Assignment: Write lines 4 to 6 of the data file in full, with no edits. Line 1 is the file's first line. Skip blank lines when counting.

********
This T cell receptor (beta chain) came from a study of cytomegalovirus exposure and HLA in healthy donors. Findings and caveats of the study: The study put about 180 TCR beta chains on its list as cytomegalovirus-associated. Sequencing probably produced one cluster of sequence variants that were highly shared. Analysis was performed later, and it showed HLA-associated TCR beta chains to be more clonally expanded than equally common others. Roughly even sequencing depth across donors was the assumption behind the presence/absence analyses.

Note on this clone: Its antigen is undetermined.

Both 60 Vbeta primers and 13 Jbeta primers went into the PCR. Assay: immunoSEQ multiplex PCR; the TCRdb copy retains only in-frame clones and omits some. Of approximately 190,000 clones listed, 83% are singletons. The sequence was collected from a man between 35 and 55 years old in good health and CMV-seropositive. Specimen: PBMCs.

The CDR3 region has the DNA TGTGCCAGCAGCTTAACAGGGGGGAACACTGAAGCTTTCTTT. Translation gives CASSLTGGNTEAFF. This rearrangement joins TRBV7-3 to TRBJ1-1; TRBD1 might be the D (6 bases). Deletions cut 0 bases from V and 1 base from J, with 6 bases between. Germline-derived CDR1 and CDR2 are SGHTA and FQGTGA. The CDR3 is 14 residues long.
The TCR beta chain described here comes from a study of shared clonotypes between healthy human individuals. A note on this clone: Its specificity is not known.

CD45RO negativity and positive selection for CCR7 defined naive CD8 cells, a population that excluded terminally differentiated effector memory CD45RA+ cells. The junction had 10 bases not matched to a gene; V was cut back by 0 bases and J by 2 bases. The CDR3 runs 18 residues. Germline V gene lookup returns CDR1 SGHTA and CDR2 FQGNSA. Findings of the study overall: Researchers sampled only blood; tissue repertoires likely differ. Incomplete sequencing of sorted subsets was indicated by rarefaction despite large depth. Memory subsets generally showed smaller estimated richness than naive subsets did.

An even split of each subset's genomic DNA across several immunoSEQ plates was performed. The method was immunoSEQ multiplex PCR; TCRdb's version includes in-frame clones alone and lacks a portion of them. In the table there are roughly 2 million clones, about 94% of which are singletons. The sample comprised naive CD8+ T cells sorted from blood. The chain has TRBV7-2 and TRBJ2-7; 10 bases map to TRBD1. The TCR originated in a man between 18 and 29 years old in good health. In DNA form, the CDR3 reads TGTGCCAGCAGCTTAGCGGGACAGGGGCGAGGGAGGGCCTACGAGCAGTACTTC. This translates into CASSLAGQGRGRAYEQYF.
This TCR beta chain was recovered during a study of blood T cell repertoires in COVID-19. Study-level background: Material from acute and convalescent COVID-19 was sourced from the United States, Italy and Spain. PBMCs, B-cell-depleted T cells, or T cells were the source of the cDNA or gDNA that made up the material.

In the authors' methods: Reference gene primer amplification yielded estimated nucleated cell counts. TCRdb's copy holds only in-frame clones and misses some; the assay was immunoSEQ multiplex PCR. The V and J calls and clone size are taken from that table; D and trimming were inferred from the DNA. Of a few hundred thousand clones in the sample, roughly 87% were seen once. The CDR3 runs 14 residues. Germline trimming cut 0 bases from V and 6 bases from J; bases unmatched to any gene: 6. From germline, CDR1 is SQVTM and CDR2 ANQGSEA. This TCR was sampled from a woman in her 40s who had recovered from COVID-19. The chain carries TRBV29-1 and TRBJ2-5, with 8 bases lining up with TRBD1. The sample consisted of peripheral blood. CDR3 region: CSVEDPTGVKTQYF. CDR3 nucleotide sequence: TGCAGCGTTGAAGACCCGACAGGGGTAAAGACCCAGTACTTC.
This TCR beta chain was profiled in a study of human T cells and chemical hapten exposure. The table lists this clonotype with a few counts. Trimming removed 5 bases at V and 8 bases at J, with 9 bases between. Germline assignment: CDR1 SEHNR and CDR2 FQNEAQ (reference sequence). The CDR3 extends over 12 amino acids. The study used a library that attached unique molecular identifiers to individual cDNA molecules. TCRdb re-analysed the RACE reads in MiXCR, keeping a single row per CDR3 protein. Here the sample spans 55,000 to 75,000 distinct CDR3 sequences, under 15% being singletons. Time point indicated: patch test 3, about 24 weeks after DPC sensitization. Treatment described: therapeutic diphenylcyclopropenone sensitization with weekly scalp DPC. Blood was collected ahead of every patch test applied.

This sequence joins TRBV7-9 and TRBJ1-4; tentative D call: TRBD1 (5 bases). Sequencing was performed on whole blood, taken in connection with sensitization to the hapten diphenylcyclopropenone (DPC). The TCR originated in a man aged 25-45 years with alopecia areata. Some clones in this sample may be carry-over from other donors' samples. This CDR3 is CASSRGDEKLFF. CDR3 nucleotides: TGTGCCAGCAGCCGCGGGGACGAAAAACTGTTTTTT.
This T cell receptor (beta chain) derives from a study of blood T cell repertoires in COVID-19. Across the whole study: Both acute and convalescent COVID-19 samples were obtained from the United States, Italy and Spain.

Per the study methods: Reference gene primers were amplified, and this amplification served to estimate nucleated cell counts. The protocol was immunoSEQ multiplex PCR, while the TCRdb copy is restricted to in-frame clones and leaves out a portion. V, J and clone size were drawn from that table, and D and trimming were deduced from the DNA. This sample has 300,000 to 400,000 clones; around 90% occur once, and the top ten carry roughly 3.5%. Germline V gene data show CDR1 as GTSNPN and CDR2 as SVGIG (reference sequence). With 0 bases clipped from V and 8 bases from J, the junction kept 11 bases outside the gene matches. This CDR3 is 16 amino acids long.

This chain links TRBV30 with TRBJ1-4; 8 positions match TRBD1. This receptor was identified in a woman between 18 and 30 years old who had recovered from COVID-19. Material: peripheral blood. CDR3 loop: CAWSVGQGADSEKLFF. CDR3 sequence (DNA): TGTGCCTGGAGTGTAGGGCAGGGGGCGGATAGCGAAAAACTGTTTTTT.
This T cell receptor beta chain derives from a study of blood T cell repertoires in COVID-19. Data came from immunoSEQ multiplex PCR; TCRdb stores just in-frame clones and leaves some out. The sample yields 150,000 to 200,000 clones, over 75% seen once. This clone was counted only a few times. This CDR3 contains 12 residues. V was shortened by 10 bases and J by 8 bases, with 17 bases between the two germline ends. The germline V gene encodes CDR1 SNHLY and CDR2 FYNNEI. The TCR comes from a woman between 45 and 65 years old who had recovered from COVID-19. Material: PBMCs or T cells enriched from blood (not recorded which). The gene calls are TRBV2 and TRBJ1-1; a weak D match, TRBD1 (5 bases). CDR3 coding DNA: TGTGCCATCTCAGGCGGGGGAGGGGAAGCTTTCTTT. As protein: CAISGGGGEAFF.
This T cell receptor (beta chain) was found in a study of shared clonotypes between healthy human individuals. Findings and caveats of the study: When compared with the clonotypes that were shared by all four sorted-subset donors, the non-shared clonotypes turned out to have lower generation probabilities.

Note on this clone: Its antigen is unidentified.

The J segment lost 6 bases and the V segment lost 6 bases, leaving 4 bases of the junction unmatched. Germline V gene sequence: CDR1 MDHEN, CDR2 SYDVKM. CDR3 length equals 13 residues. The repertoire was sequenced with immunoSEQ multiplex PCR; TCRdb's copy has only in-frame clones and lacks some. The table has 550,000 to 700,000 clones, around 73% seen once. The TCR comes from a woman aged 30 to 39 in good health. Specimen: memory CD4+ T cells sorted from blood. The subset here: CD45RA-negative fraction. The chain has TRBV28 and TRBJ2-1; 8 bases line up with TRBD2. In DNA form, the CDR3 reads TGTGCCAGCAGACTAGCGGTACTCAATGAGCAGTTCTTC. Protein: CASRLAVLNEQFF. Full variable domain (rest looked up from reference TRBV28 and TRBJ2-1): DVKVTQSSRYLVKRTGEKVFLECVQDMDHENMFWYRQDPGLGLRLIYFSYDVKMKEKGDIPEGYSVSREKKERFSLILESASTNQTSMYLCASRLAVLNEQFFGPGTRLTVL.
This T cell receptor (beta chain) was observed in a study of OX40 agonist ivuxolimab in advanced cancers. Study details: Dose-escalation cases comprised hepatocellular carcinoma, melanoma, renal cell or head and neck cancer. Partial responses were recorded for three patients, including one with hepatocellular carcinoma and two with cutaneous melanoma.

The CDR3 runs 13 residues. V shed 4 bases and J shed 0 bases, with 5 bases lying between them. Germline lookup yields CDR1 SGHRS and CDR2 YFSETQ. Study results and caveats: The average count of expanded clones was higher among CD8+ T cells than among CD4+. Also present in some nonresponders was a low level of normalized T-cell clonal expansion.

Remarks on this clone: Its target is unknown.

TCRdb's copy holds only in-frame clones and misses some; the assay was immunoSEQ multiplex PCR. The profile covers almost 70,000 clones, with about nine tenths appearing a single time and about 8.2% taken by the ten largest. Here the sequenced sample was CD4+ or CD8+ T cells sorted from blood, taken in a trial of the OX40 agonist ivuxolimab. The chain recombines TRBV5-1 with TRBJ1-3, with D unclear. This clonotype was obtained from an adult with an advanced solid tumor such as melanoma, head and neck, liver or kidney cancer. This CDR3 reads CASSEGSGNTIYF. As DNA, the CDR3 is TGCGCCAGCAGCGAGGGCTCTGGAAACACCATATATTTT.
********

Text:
The CDR3 region has the DNA TGTGCCAGCAGCTTAACAGGGGGGAACACTGAAGCTTTCTTT. Translation gives CASSLTGGNTEAFF. This rearrangement joins TRBV7-3 to TRBJ1-1; TRBD1 might be the D (6 bases). Deletions cut 0 bases from V and 1 base from J, with 6 bases between. Germline-derived CDR1 and CDR2 are SGHTA and FQGTGA. The CDR3 is 14 residues long.
The TCR beta chain described here comes from a study of shared clonotypes between healthy human individuals. A note on this clone: Its specificity is not known.

CD45RO negativity and positive selection for CCR7 defined naive CD8 cells, a population that excluded terminally differentiated effector memory CD45RA+ cells. The junction had 10 bases not matched to a gene; V was cut back by 0 bases and J by 2 bases. The CDR3 runs 18 residues. Germline V gene lookup returns CDR1 SGHTA and CDR2 FQGNSA. Findings of the study overall: Researchers sampled only blood; tissue repertoires likely differ. Incomplete sequencing of sorted subsets was indicated by rarefaction despite large depth. Memory subsets generally showed smaller estimated richness than naive subsets did.